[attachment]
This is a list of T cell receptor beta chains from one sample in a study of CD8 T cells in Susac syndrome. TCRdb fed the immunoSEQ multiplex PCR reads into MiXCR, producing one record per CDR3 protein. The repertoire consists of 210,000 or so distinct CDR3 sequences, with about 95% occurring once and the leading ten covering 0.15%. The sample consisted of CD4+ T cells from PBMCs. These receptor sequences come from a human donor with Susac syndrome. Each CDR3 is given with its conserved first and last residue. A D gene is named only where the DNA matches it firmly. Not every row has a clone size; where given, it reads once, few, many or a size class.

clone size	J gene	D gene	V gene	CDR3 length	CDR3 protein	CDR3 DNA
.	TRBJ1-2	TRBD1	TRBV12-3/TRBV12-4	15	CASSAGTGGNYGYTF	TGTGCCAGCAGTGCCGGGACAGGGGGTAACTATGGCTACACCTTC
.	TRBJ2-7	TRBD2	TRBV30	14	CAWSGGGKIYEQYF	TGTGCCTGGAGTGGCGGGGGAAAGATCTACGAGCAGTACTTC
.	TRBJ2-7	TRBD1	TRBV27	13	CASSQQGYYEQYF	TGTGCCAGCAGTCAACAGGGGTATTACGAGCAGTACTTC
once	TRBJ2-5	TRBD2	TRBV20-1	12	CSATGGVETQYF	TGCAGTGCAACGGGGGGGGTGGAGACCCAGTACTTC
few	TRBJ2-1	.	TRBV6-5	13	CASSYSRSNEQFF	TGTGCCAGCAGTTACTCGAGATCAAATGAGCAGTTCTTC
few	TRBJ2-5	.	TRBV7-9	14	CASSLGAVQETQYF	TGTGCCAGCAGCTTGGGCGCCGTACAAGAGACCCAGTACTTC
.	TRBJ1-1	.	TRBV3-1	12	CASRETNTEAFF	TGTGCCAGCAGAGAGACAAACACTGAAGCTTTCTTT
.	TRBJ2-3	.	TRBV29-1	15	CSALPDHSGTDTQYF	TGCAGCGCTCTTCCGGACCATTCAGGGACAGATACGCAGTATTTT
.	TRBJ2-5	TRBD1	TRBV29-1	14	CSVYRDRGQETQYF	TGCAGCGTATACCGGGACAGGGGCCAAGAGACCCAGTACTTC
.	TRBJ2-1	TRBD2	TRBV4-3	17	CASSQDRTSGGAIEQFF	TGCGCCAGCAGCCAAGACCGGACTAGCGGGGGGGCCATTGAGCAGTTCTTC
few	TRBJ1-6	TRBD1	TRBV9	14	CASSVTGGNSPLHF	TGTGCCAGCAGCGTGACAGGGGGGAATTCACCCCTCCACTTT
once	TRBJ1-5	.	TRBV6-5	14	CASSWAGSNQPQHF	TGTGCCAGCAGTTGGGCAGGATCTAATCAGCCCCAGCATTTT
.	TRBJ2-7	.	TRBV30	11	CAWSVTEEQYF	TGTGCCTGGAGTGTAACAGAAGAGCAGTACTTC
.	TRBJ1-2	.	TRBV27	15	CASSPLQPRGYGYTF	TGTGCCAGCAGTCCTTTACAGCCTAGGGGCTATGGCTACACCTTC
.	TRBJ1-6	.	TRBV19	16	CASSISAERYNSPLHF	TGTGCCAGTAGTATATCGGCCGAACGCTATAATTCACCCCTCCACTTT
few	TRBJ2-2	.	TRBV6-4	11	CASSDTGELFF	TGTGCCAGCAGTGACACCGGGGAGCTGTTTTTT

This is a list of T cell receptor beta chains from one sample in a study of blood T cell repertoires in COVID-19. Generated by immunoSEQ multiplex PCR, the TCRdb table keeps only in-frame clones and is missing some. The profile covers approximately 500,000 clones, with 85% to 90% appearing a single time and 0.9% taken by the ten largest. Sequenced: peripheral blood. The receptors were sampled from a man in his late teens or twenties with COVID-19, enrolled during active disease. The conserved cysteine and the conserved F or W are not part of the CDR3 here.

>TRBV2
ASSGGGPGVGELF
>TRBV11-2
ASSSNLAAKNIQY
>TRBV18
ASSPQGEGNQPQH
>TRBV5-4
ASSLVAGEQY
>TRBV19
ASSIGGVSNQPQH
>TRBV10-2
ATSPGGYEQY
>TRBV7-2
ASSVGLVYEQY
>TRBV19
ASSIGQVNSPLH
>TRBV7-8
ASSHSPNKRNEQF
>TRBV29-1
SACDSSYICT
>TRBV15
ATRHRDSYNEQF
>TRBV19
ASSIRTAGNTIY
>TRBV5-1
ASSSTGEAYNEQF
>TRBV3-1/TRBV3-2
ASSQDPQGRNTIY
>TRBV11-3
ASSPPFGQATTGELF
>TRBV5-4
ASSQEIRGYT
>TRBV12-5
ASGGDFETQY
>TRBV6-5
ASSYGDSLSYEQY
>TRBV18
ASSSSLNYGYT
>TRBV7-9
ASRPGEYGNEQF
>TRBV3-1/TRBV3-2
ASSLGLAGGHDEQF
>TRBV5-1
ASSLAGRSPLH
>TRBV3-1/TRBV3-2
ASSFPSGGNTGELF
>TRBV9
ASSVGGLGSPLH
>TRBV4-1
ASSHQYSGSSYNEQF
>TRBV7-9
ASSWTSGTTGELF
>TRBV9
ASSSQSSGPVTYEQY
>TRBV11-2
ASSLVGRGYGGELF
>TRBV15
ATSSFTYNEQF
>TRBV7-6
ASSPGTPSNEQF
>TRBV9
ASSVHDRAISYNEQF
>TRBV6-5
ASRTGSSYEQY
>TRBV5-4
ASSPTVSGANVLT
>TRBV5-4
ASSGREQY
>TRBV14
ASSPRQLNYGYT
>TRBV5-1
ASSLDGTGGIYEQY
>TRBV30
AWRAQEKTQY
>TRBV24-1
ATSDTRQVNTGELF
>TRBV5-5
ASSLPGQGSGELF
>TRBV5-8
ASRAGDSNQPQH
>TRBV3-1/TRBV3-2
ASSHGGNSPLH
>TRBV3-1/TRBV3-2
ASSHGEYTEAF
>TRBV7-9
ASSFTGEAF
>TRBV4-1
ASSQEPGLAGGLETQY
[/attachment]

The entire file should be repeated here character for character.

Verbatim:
This is a list of T cell receptor beta chains from one sample in a study of CD8 T cells in Susac syndrome. TCRdb fed the immunoSEQ multiplex PCR reads into MiXCR, producing one record per CDR3 protein. The repertoire consists of 210,000 or so distinct CDR3 sequences, with about 95% occurring once and the leading ten covering 0.15%. The sample consisted of CD4+ T cells from PBMCs. These receptor sequences come from a human donor with Susac syndrome. Each CDR3 is given with its conserved first and last residue. A D gene is named only where the DNA matches it firmly. Not every row has a clone size; where given, it reads once, few, many or a size class.

clone size	J gene	D gene	V gene	CDR3 length	CDR3 protein	CDR3 DNA
.	TRBJ1-2	TRBD1	TRBV12-3/TRBV12-4	15	CASSAGTGGNYGYTF	TGTGCCAGCAGTGCCGGGACAGGGGGTAACTATGGCTACACCTTC
.	TRBJ2-7	TRBD2	TRBV30	14	CAWSGGGKIYEQYF	TGTGCCTGGAGTGGCGGGGGAAAGATCTACGAGCAGTACTTC
.	TRBJ2-7	TRBD1	TRBV27	13	CASSQQGYYEQYF	TGTGCCAGCAGTCAACAGGGGTATTACGAGCAGTACTTC
once	TRBJ2-5	TRBD2	TRBV20-1	12	CSATGGVETQYF	TGCAGTGCAACGGGGGGGGTGGAGACCCAGTACTTC
few	TRBJ2-1	.	TRBV6-5	13	CASSYSRSNEQFF	TGTGCCAGCAGTTACTCGAGATCAAATGAGCAGTTCTTC
few	TRBJ2-5	.	TRBV7-9	14	CASSLGAVQETQYF	TGTGCCAGCAGCTTGGGCGCCGTACAAGAGACCCAGTACTTC
.	TRBJ1-1	.	TRBV3-1	12	CASRETNTEAFF	TGTGCCAGCAGAGAGACAAACACTGAAGCTTTCTTT
.	TRBJ2-3	.	TRBV29-1	15	CSALPDHSGTDTQYF	TGCAGCGCTCTTCCGGACCATTCAGGGACAGATACGCAGTATTTT
.	TRBJ2-5	TRBD1	TRBV29-1	14	CSVYRDRGQETQYF	TGCAGCGTATACCGGGACAGGGGCCAAGAGACCCAGTACTTC
.	TRBJ2-1	TRBD2	TRBV4-3	17	CASSQDRTSGGAIEQFF	TGCGCCAGCAGCCAAGACCGGACTAGCGGGGGGGCCATTGAGCAGTTCTTC
few	TRBJ1-6	TRBD1	TRBV9	14	CASSVTGGNSPLHF	TGTGCCAGCAGCGTGACAGGGGGGAATTCACCCCTCCACTTT
once	TRBJ1-5	.	TRBV6-5	14	CASSWAGSNQPQHF	TGTGCCAGCAGTTGGGCAGGATCTAATCAGCCCCAGCATTTT
.	TRBJ2-7	.	TRBV30	11	CAWSVTEEQYF	TGTGCCTGGAGTGTAACAGAAGAGCAGTACTTC
.	TRBJ1-2	.	TRBV27	15	CASSPLQPRGYGYTF	TGTGCCAGCAGTCCTTTACAGCCTAGGGGCTATGGCTACACCTTC
.	TRBJ1-6	.	TRBV19	16	CASSISAERYNSPLHF	TGTGCCAGTAGTATATCGGCCGAACGCTATAATTCACCCCTCCACTTT
few	TRBJ2-2	.	TRBV6-4	11	CASSDTGELFF	TGTGCCAGCAGTGACACCGGGGAGCTGTTTTTT

This is a list of T cell receptor beta chains from one sample in a study of blood T cell repertoires in COVID-19. Generated by immunoSEQ multiplex PCR, the TCRdb table keeps only in-frame clones and is missing some. The profile covers approximately 500,000 clones, with 85% to 90% appearing a single time and 0.9% taken by the ten largest. Sequenced: peripheral blood. The receptors were sampled from a man in his late teens or twenties with COVID-19, enrolled during active disease. The conserved cysteine and the conserved F or W are not part of the CDR3 here.

>TRBV2
ASSGGGPGVGELF
>TRBV11-2
ASSSNLAAKNIQY
>TRBV18
ASSPQGEGNQPQH
>TRBV5-4
ASSLVAGEQY
>TRBV19
ASSIGGVSNQPQH
>TRBV10-2
ATSPGGYEQY
>TRBV7-2
ASSVGLVYEQY
>TRBV19
ASSIGQVNSPLH
>TRBV7-8
ASSHSPNKRNEQF
>TRBV29-1
SACDSSYICT
>TRBV15
ATRHRDSYNEQF
>TRBV19
ASSIRTAGNTIY
>TRBV5-1
ASSSTGEAYNEQF
>TRBV3-1/TRBV3-2
ASSQDPQGRNTIY
>TRBV11-3
ASSPPFGQATTGELF
>TRBV5-4
ASSQEIRGYT
>TRBV12-5
ASGGDFETQY
>TRBV6-5
ASSYGDSLSYEQY
>TRBV18
ASSSSLNYGYT
>TRBV7-9
ASRPGEYGNEQF
>TRBV3-1/TRBV3-2
ASSLGLAGGHDEQF
>TRBV5-1
ASSLAGRSPLH
>TRBV3-1/TRBV3-2
ASSFPSGGNTGELF
>TRBV9
ASSVGGLGSPLH
>TRBV4-1
ASSHQYSGSSYNEQF
>TRBV7-9
ASSWTSGTTGELF
>TRBV9
ASSSQSSGPVTYEQY
>TRBV11-2
ASSLVGRGYGGELF
>TRBV15
ATSSFTYNEQF
>TRBV7-6
ASSPGTPSNEQF
>TRBV9
ASSVHDRAISYNEQF
>TRBV6-5
ASRTGSSYEQY
>TRBV5-4
ASSPTVSGANVLT
>TRBV5-4
ASSGREQY
>TRBV14
ASSPRQLNYGYT
>TRBV5-1
ASSLDGTGGIYEQY
>TRBV30
AWRAQEKTQY
>TRBV24-1
ATSDTRQVNTGELF
>TRBV5-5
ASSLPGQGSGELF
>TRBV5-8
ASRAGDSNQPQH
>TRBV3-1/TRBV3-2
ASSHGGNSPLH
>TRBV3-1/TRBV3-2
ASSHGEYTEAF
>TRBV7-9
ASSFTGEAF
>TRBV4-1
ASSQEPGLAGGLETQY